About 40 people working for City Forests have had work reduced as a result of the slowdown of getting logs into China, where the effects of the novel coronavirus are still being felt.

The Dunedin City Council-owned company said it was slowing down production as a result of a dramatic drop in demand for logs.

"It's certainly been a difficult period and it's fair to say demand has dramatically fallen and price has reduced," City Forests chief executive Grant Dodson said.

China had high stocks of logs at present, Dodson said.

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"There is a natural period where they're going to have to work through that, I suppose.

"We are expecting fairly low demand and fairly depressed prices for the coming months, but the degree of recovery will be out of our hands."

He said about 40 workers on the production side were working four days a week and focusing on more difficult and slow-producing blocks of trees.

Those workers are employed by contractors brought in by City Forests.

Other parts of the business — such as land clearing — had not been affected.

Dodson said he was grateful the company managed to get a shipment away before the coronavirus really took hold in China.

The company was working to maintain the supply chain, he said.

"So far we've successfully done that.

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"They have had some interruptions to work ... but they've still been out there earning in a reasonable capacity."

A lot of workers were expected to go back to work in China next week, Dodson said.

"It is expected there will be a reasonably slow start up as people build their confidence again and get back to work.

City Forests chief executive Grant Dodson. Photo / Supplied
City Forests chief executive Grant Dodson. Photo / Supplied

"The degree to which that start up happens will obviously have a major impact on demand and to the length of disruption."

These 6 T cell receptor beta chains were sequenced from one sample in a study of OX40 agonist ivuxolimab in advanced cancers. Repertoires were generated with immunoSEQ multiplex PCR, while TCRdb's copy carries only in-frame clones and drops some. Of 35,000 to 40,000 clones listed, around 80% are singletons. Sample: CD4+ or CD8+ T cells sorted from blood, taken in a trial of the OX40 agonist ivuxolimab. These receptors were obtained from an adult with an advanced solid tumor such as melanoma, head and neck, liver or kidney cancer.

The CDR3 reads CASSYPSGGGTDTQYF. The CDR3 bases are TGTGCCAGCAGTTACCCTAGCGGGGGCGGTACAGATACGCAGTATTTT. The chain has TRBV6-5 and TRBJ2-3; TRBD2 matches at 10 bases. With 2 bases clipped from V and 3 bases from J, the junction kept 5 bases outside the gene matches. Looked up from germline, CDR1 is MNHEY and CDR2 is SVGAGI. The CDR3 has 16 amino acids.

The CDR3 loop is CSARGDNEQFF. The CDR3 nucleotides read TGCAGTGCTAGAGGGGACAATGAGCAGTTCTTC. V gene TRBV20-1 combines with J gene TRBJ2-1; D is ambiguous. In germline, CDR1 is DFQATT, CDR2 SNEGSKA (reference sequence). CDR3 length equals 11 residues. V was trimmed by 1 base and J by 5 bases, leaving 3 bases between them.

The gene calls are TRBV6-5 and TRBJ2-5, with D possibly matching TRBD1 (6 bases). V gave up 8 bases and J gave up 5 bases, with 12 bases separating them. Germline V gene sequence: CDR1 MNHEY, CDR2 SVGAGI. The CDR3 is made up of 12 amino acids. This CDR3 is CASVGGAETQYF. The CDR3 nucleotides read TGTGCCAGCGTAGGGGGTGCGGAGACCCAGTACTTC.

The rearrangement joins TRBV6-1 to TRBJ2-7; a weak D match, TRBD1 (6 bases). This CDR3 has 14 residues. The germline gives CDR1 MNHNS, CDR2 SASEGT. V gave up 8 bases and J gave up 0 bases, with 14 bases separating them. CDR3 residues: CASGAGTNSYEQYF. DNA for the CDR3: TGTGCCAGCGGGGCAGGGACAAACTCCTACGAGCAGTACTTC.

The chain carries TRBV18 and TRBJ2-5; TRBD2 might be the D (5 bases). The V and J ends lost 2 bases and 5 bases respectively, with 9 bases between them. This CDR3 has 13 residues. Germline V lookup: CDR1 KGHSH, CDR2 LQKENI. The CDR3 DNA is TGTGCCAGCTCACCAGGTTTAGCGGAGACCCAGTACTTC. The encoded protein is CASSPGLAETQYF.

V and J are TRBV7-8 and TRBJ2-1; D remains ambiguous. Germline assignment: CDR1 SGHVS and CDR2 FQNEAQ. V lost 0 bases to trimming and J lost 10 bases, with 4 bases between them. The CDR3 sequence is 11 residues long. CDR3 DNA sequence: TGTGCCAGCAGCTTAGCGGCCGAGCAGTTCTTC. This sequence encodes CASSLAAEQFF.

Despite the slow going, Dodson said the company had absolutely no plans to reduce staff.

"I'm optimistic that if we go forward six months we'll be largely back to normal again.

"If you look at our business ... it's a long-term business. It's all about the people operating the forest and we've got no intention of decimating our workforce for what is a very short-term but unfortunate blip in the market."

The company was looking to South Korea more as an export market, while at the same time minimising production levels for China.

"We're getting close to the point where we'll need to get another shipment away, which will be a mixed shipment to Korea and China.

"We're just in the process of negotiating the details around that now with our marketing guys.

The company was also continuing to supply the domestic market and increase its volumes there, Dodson said.

He said China was effectively having a 10-month operating year, but it was part of the usual "volatility in the log markets".

"There's a whole lot of wood consumption and ultimately log demand and a whole lot of revenue that isn't going to be there this year. That's never going to come back.

"Both City Forests and its contract operations will be impacted by that. In the long term we've had many upturns and downturns," he said.